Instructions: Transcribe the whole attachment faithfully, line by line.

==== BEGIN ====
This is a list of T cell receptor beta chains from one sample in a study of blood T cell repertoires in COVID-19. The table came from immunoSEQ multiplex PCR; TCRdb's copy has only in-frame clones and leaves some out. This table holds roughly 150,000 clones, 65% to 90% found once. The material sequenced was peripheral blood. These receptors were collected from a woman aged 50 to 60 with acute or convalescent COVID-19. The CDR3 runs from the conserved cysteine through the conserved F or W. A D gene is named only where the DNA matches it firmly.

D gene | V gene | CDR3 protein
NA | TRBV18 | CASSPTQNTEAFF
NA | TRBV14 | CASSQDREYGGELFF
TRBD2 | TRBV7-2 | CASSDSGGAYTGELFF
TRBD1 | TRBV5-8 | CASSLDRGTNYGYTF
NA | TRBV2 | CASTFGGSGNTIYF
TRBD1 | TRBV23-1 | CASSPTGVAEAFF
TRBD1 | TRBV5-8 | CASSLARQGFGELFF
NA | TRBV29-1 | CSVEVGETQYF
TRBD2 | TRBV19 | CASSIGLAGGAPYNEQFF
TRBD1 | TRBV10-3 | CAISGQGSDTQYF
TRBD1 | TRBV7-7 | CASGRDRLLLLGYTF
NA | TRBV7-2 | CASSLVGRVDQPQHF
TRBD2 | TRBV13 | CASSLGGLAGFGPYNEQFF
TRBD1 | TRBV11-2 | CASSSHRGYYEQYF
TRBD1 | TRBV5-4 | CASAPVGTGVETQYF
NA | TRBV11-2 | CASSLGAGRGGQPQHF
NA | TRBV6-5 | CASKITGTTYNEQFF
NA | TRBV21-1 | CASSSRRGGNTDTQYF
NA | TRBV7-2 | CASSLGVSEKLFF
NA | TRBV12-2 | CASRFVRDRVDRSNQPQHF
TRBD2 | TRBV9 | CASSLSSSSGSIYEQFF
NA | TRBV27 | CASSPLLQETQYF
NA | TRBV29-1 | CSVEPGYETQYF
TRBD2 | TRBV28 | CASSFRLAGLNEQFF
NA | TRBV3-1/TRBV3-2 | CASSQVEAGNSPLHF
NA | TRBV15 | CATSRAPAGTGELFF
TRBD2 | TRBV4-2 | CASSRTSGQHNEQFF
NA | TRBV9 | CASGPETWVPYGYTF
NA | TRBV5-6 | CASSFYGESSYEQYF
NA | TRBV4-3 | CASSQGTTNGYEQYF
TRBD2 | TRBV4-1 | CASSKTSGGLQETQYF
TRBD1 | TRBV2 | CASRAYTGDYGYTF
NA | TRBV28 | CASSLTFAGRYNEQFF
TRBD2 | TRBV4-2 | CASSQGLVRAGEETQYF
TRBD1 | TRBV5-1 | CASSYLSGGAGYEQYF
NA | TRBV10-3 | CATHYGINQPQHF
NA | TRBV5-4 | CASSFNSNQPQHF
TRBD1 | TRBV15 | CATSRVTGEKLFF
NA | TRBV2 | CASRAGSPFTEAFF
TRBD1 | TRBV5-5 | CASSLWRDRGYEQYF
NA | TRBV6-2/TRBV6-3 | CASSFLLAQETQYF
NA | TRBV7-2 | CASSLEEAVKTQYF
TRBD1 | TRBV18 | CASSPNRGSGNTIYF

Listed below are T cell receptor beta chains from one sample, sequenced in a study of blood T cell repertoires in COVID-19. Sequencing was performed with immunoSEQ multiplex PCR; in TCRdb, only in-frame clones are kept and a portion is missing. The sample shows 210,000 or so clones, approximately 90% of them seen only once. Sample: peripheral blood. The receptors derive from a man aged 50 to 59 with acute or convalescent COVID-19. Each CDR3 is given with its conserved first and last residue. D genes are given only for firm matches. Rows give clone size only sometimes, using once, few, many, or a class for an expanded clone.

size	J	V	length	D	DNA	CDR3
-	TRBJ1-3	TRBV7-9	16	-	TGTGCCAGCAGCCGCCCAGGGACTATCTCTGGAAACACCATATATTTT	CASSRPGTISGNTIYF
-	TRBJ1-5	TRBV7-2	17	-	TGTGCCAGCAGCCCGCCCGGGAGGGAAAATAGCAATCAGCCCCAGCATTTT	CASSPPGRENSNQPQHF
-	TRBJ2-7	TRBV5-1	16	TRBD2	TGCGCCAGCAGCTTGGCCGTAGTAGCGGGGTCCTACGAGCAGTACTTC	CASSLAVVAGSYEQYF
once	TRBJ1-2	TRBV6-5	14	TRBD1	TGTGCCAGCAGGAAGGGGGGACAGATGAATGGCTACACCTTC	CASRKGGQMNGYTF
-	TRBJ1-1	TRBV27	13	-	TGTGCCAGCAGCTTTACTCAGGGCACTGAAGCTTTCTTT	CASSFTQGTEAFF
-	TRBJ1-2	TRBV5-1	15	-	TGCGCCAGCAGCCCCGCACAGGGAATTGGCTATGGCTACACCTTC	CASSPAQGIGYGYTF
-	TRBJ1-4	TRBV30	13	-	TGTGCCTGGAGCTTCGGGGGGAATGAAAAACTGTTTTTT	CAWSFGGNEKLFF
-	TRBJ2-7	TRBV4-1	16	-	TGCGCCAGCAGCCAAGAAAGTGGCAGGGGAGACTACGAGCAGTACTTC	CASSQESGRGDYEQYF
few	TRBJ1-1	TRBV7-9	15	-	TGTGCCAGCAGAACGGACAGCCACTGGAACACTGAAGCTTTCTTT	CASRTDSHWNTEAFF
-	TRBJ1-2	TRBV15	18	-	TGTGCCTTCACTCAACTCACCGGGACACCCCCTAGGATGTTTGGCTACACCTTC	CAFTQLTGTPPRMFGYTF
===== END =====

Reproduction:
This is a list of T cell receptor beta chains from one sample in a study of blood T cell repertoires in COVID-19. The table came from immunoSEQ multiplex PCR; TCRdb's copy has only in-frame clones and leaves some out. This table holds roughly 150,000 clones, 65% to 90% found once. The material sequenced was peripheral blood. These receptors were collected from a woman aged 50 to 60 with acute or convalescent COVID-19. The CDR3 runs from the conserved cysteine through the conserved F or W. A D gene is named only where the DNA matches it firmly.

D gene | V gene | CDR3 protein
NA | TRBV18 | CASSPTQNTEAFF
NA | TRBV14 | CASSQDREYGGELFF
TRBD2 | TRBV7-2 | CASSDSGGAYTGELFF
TRBD1 | TRBV5-8 | CASSLDRGTNYGYTF
NA | TRBV2 | CASTFGGSGNTIYF
TRBD1 | TRBV23-1 | CASSPTGVAEAFF
TRBD1 | TRBV5-8 | CASSLARQGFGELFF
NA | TRBV29-1 | CSVEVGETQYF
TRBD2 | TRBV19 | CASSIGLAGGAPYNEQFF
TRBD1 | TRBV10-3 | CAISGQGSDTQYF
TRBD1 | TRBV7-7 | CASGRDRLLLLGYTF
NA | TRBV7-2 | CASSLVGRVDQPQHF
TRBD2 | TRBV13 | CASSLGGLAGFGPYNEQFF
TRBD1 | TRBV11-2 | CASSSHRGYYEQYF
TRBD1 | TRBV5-4 | CASAPVGTGVETQYF
NA | TRBV11-2 | CASSLGAGRGGQPQHF
NA | TRBV6-5 | CASKITGTTYNEQFF
NA | TRBV21-1 | CASSSRRGGNTDTQYF
NA | TRBV7-2 | CASSLGVSEKLFF
NA | TRBV12-2 | CASRFVRDRVDRSNQPQHF
TRBD2 | TRBV9 | CASSLSSSSGSIYEQFF
NA | TRBV27 | CASSPLLQETQYF
NA | TRBV29-1 | CSVEPGYETQYF
TRBD2 | TRBV28 | CASSFRLAGLNEQFF
NA | TRBV3-1/TRBV3-2 | CASSQVEAGNSPLHF
NA | TRBV15 | CATSRAPAGTGELFF
TRBD2 | TRBV4-2 | CASSRTSGQHNEQFF
NA | TRBV9 | CASGPETWVPYGYTF
NA | TRBV5-6 | CASSFYGESSYEQYF
NA | TRBV4-3 | CASSQGTTNGYEQYF
TRBD2 | TRBV4-1 | CASSKTSGGLQETQYF
TRBD1 | TRBV2 | CASRAYTGDYGYTF
NA | TRBV28 | CASSLTFAGRYNEQFF
TRBD2 | TRBV4-2 | CASSQGLVRAGEETQYF
TRBD1 | TRBV5-1 | CASSYLSGGAGYEQYF
NA | TRBV10-3 | CATHYGINQPQHF
NA | TRBV5-4 | CASSFNSNQPQHF
TRBD1 | TRBV15 | CATSRVTGEKLFF
NA | TRBV2 | CASRAGSPFTEAFF
TRBD1 | TRBV5-5 | CASSLWRDRGYEQYF
NA | TRBV6-2/TRBV6-3 | CASSFLLAQETQYF
NA | TRBV7-2 | CASSLEEAVKTQYF
TRBD1 | TRBV18 | CASSPNRGSGNTIYF

Listed below are T cell receptor beta chains from one sample, sequenced in a study of blood T cell repertoires in COVID-19. Sequencing was performed with immunoSEQ multiplex PCR; in TCRdb, only in-frame clones are kept and a portion is missing. The sample shows 210,000 or so clones, approximately 90% of them seen only once. Sample: peripheral blood. The receptors derive from a man aged 50 to 59 with acute or convalescent COVID-19. Each CDR3 is given with its conserved first and last residue. D genes are given only for firm matches. Rows give clone size only sometimes, using once, few, many, or a class for an expanded clone.

size	J	V	length	D	DNA	CDR3
-	TRBJ1-3	TRBV7-9	16	-	TGTGCCAGCAGCCGCCCAGGGACTATCTCTGGAAACACCATATATTTT	CASSRPGTISGNTIYF
-	TRBJ1-5	TRBV7-2	17	-	TGTGCCAGCAGCCCGCCCGGGAGGGAAAATAGCAATCAGCCCCAGCATTTT	CASSPPGRENSNQPQHF
-	TRBJ2-7	TRBV5-1	16	TRBD2	TGCGCCAGCAGCTTGGCCGTAGTAGCGGGGTCCTACGAGCAGTACTTC	CASSLAVVAGSYEQYF
once	TRBJ1-2	TRBV6-5	14	TRBD1	TGTGCCAGCAGGAAGGGGGGACAGATGAATGGCTACACCTTC	CASRKGGQMNGYTF
-	TRBJ1-1	TRBV27	13	-	TGTGCCAGCAGCTTTACTCAGGGCACTGAAGCTTTCTTT	CASSFTQGTEAFF
-	TRBJ1-2	TRBV5-1	15	-	TGCGCCAGCAGCCCCGCACAGGGAATTGGCTATGGCTACACCTTC	CASSPAQGIGYGYTF
-	TRBJ1-4	TRBV30	13	-	TGTGCCTGGAGCTTCGGGGGGAATGAAAAACTGTTTTTT	CAWSFGGNEKLFF
-	TRBJ2-7	TRBV4-1	16	-	TGCGCCAGCAGCCAAGAAAGTGGCAGGGGAGACTACGAGCAGTACTTC	CASSQESGRGDYEQYF
few	TRBJ1-1	TRBV7-9	15	-	TGTGCCAGCAGAACGGACAGCCACTGGAACACTGAAGCTTTCTTT	CASRTDSHWNTEAFF
-	TRBJ1-2	TRBV15	18	-	TGTGCCTTCACTCAACTCACCGGGACACCCCCTAGGATGTTTGGCTACACCTTC	CAFTQLTGTPPRMFGYTF